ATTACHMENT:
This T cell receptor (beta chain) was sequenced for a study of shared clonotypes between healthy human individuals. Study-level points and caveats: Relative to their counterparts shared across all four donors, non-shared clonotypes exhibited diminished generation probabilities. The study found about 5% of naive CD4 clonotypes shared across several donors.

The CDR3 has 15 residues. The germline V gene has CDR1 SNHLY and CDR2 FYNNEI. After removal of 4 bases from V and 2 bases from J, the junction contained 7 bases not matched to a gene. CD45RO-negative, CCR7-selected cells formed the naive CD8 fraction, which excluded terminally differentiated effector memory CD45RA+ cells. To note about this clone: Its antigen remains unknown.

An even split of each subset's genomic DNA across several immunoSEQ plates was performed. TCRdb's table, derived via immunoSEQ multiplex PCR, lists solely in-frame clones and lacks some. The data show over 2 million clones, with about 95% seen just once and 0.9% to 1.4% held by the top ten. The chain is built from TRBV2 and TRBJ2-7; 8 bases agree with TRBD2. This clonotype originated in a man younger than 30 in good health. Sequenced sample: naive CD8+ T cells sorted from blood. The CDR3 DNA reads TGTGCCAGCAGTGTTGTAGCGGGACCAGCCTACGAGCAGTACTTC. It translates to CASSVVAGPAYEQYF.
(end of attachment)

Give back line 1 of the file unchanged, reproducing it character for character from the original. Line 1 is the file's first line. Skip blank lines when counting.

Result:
This T cell receptor (beta chain) was sequenced for a study of shared clonotypes between healthy human individuals. Study-level points and caveats: Relative to their counterparts shared across all four donors, non-shared clonotypes exhibited diminished generation probabilities. The study found about 5% of naive CD4 clonotypes shared across several donors.